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Investigating the Relationship Between Anxiety, Depression & Loneliness with Addictive Smartphone Behaviour Amongst Young Adults During the COVID-19 Pandemic

Boland, Rory (2021) Investigating the Relationship Between Anxiety, Depression & Loneliness with Addictive Smartphone Behaviour Amongst Young Adults During the COVID-19 Pandemic. Undergraduate thesis, Dublin, National College of Ireland.

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Abstract

Aims: Previous research documents smartphones’ relationship with mental health, but research is limited within an Irish context. Studies indicate a rise in smartphone use during COVID-19. Therefore, this study investigates the relationship between mental health and addictive smartphone behaviours during COVID-19, whilst exploring gender differences within addictive smartphone behaviours.

Method: Online surveys were administered via social media involving four questionnaires; The Depression, Anxiety & Stress Scale, The Smartphone Addiction Scale, The UCLA Loneliness Scale and The Coronavirus Anxiety Scale. 178 participants aged 18-30, with a mean age of 25.02 years (SD = 2.48) interacted with this study.

Results: There was a weak positive association between loneliness and addictive smartphone behaviours (r = .14, p >.001). Coronavirus-related anxiety had a moderate positive association with addictive smartphone behaviour (r = .46, p >.001). Generalized anxiety displayed a strong positive association with addictive smartphone behaviour (r =.69, p< .001). The most significant association was between depression and addictive smartphone behaviour (r =.72, p< .001). A multiple regression model explained 58% of variance in addictive smartphone behaviours. Depression, generalized anxiety and COVID-19 anxiety were uniquely predictive of addictive smartphone behaviours. A Mann-Whittney U test revealed females displayed significantly higher addictive smartphone behaviours (M = 108.14) than males (M = 75.61).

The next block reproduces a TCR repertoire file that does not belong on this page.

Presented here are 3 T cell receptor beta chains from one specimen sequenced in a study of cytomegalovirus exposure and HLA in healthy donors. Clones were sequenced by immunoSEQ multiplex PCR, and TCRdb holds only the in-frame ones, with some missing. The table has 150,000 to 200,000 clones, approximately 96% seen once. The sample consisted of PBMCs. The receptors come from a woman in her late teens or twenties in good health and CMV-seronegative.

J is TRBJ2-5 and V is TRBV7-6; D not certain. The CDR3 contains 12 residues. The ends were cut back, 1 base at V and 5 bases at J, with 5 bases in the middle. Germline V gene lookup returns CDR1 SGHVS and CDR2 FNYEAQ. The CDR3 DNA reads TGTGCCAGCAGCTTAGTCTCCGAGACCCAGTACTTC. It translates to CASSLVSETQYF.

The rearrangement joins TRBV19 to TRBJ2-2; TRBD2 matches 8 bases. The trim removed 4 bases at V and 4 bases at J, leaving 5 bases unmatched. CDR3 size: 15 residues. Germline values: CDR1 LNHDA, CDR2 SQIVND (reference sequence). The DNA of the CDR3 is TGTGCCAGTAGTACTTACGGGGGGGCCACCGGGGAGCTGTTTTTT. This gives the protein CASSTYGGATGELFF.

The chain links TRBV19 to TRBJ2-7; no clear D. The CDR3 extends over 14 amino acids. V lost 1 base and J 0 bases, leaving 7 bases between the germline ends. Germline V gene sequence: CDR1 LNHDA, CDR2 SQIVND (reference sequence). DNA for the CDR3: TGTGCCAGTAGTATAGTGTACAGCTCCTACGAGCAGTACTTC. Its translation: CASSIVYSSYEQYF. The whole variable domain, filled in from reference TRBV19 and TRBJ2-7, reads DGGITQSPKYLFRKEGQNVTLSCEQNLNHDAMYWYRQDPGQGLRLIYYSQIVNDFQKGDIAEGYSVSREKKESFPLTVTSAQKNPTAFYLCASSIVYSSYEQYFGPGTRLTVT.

Conclusion: Findings suggest there is a relationship between forms of anxiety, depression and loneliness with addictive smartphone behaviours, and females may be most vulnerable. Interventional measures are advised for vulnerable populations. Future longitudinal approaches are recommended to assess negative effects that may last after COVID-19.

Item Type: Thesis (Undergraduate)
Subjects: B Philosophy. Psychology. Religion > Psychology
R Medicine > RC Internal medicine > RC0321 Neuroscience. Biological psychiatry. Neuropsychiatry > Neurology. Diseases of the Nervous System. > Psychiatry > Psychopathology > Personality Disorders. Behaviour Problems. > Addiction
B Philosophy. Psychology. Religion > Psychology > Emotions
R Medicine > RA Public aspects of medicine > RA790 Mental Health
Divisions: School of Business > BA (Honours) in Psychology
Depositing User: Clara Chan
Date Deposited: 09 Aug 2021 17:53
Last Modified: 16 Sep 2021 13:21
URI: http://norma.ncirl.ie/id/eprint/4913

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